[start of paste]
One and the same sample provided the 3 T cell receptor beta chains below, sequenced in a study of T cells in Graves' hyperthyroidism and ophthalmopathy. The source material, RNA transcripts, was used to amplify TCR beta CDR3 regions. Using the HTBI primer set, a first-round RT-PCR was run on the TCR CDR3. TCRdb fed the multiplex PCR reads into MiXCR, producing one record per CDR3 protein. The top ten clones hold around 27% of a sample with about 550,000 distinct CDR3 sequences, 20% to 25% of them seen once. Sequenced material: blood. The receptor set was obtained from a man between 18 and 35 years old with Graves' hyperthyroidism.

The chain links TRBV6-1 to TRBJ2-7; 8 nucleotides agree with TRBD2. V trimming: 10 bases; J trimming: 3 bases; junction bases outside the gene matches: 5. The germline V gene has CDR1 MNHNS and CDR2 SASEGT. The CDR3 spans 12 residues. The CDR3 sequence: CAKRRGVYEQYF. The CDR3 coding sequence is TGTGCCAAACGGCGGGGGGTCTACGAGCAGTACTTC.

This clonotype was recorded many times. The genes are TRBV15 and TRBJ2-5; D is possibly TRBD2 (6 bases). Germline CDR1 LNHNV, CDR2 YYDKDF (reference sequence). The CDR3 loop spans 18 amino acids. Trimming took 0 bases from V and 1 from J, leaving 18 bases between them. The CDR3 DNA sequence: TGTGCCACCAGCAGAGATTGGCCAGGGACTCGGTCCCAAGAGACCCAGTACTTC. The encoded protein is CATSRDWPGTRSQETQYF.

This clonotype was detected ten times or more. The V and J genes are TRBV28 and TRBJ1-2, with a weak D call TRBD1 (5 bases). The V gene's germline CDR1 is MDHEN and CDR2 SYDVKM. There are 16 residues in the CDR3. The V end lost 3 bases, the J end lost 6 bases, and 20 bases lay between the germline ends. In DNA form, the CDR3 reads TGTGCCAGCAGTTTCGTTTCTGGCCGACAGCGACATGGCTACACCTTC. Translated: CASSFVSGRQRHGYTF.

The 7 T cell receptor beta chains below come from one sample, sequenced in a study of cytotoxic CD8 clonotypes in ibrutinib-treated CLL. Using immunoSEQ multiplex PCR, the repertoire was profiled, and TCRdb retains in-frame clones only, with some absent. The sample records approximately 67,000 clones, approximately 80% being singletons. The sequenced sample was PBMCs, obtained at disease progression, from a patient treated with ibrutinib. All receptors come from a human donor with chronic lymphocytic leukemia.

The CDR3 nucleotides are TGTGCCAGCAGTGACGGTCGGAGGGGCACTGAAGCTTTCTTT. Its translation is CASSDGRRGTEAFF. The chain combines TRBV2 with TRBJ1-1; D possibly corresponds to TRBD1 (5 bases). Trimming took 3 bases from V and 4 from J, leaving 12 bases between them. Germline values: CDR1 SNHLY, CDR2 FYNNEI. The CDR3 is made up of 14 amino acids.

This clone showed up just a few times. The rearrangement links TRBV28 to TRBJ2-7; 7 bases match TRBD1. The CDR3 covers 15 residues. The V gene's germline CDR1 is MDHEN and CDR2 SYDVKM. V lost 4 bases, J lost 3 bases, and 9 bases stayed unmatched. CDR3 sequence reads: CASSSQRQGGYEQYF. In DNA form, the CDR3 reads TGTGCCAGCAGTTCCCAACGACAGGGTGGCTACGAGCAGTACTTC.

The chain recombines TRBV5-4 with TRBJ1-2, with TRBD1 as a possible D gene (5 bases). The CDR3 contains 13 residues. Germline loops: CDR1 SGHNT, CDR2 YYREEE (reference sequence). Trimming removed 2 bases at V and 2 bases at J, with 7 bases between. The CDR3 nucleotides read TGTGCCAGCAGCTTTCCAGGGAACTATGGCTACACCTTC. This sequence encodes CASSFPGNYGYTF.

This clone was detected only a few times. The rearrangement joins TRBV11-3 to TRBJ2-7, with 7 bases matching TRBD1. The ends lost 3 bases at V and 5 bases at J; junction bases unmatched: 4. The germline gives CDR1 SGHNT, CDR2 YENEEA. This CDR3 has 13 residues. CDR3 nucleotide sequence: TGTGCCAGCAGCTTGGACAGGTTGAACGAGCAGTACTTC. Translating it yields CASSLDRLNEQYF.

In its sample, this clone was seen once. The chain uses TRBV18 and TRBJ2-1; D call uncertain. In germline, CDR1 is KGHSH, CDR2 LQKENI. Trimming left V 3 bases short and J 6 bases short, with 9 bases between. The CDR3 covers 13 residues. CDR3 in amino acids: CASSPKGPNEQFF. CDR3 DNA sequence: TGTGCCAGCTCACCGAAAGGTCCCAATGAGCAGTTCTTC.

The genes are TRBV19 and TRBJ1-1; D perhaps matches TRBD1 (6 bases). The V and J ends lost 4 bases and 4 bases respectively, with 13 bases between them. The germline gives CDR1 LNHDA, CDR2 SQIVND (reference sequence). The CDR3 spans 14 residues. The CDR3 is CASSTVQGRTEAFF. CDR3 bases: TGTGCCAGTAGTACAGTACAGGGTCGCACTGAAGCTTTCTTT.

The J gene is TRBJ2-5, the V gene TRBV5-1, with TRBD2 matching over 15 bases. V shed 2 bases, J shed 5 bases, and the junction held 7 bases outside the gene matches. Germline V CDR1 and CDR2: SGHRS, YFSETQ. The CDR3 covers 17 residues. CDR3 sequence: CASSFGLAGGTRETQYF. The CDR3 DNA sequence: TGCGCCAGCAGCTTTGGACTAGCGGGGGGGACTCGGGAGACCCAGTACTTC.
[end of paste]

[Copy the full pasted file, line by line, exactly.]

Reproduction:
One and the same sample provided the 3 T cell receptor beta chains below, sequenced in a study of T cells in Graves' hyperthyroidism and ophthalmopathy. The source material, RNA transcripts, was used to amplify TCR beta CDR3 regions. Using the HTBI primer set, a first-round RT-PCR was run on the TCR CDR3. TCRdb fed the multiplex PCR reads into MiXCR, producing one record per CDR3 protein. The top ten clones hold around 27% of a sample with about 550,000 distinct CDR3 sequences, 20% to 25% of them seen once. Sequenced material: blood. The receptor set was obtained from a man between 18 and 35 years old with Graves' hyperthyroidism.

The chain links TRBV6-1 to TRBJ2-7; 8 nucleotides agree with TRBD2. V trimming: 10 bases; J trimming: 3 bases; junction bases outside the gene matches: 5. The germline V gene has CDR1 MNHNS and CDR2 SASEGT. The CDR3 spans 12 residues. The CDR3 sequence: CAKRRGVYEQYF. The CDR3 coding sequence is TGTGCCAAACGGCGGGGGGTCTACGAGCAGTACTTC.

This clonotype was recorded many times. The genes are TRBV15 and TRBJ2-5; D is possibly TRBD2 (6 bases). Germline CDR1 LNHNV, CDR2 YYDKDF (reference sequence). The CDR3 loop spans 18 amino acids. Trimming took 0 bases from V and 1 from J, leaving 18 bases between them. The CDR3 DNA sequence: TGTGCCACCAGCAGAGATTGGCCAGGGACTCGGTCCCAAGAGACCCAGTACTTC. The encoded protein is CATSRDWPGTRSQETQYF.

This clonotype was detected ten times or more. The V and J genes are TRBV28 and TRBJ1-2, with a weak D call TRBD1 (5 bases). The V gene's germline CDR1 is MDHEN and CDR2 SYDVKM. There are 16 residues in the CDR3. The V end lost 3 bases, the J end lost 6 bases, and 20 bases lay between the germline ends. In DNA form, the CDR3 reads TGTGCCAGCAGTTTCGTTTCTGGCCGACAGCGACATGGCTACACCTTC. Translated: CASSFVSGRQRHGYTF.

The 7 T cell receptor beta chains below come from one sample, sequenced in a study of cytotoxic CD8 clonotypes in ibrutinib-treated CLL. Using immunoSEQ multiplex PCR, the repertoire was profiled, and TCRdb retains in-frame clones only, with some absent. The sample records approximately 67,000 clones, approximately 80% being singletons. The sequenced sample was PBMCs, obtained at disease progression, from a patient treated with ibrutinib. All receptors come from a human donor with chronic lymphocytic leukemia.

The CDR3 nucleotides are TGTGCCAGCAGTGACGGTCGGAGGGGCACTGAAGCTTTCTTT. Its translation is CASSDGRRGTEAFF. The chain combines TRBV2 with TRBJ1-1; D possibly corresponds to TRBD1 (5 bases). Trimming took 3 bases from V and 4 from J, leaving 12 bases between them. Germline values: CDR1 SNHLY, CDR2 FYNNEI. The CDR3 is made up of 14 amino acids.

This clone showed up just a few times. The rearrangement links TRBV28 to TRBJ2-7; 7 bases match TRBD1. The CDR3 covers 15 residues. The V gene's germline CDR1 is MDHEN and CDR2 SYDVKM. V lost 4 bases, J lost 3 bases, and 9 bases stayed unmatched. CDR3 sequence reads: CASSSQRQGGYEQYF. In DNA form, the CDR3 reads TGTGCCAGCAGTTCCCAACGACAGGGTGGCTACGAGCAGTACTTC.

The chain recombines TRBV5-4 with TRBJ1-2, with TRBD1 as a possible D gene (5 bases). The CDR3 contains 13 residues. Germline loops: CDR1 SGHNT, CDR2 YYREEE (reference sequence). Trimming removed 2 bases at V and 2 bases at J, with 7 bases between. The CDR3 nucleotides read TGTGCCAGCAGCTTTCCAGGGAACTATGGCTACACCTTC. This sequence encodes CASSFPGNYGYTF.

This clone was detected only a few times. The rearrangement joins TRBV11-3 to TRBJ2-7, with 7 bases matching TRBD1. The ends lost 3 bases at V and 5 bases at J; junction bases unmatched: 4. The germline gives CDR1 SGHNT, CDR2 YENEEA. This CDR3 has 13 residues. CDR3 nucleotide sequence: TGTGCCAGCAGCTTGGACAGGTTGAACGAGCAGTACTTC. Translating it yields CASSLDRLNEQYF.

In its sample, this clone was seen once. The chain uses TRBV18 and TRBJ2-1; D call uncertain. In germline, CDR1 is KGHSH, CDR2 LQKENI. Trimming left V 3 bases short and J 6 bases short, with 9 bases between. The CDR3 covers 13 residues. CDR3 in amino acids: CASSPKGPNEQFF. CDR3 DNA sequence: TGTGCCAGCTCACCGAAAGGTCCCAATGAGCAGTTCTTC.

The genes are TRBV19 and TRBJ1-1; D perhaps matches TRBD1 (6 bases). The V and J ends lost 4 bases and 4 bases respectively, with 13 bases between them. The germline gives CDR1 LNHDA, CDR2 SQIVND (reference sequence). The CDR3 spans 14 residues. The CDR3 is CASSTVQGRTEAFF. CDR3 bases: TGTGCCAGTAGTACAGTACAGGGTCGCACTGAAGCTTTCTTT.

The J gene is TRBJ2-5, the V gene TRBV5-1, with TRBD2 matching over 15 bases. V shed 2 bases, J shed 5 bases, and the junction held 7 bases outside the gene matches. Germline V CDR1 and CDR2: SGHRS, YFSETQ. The CDR3 covers 17 residues. CDR3 sequence: CASSFGLAGGTRETQYF. The CDR3 DNA sequence: TGCGCCAGCAGCTTTGGACTAGCGGGGGGGACTCGGGAGACCCAGTACTTC.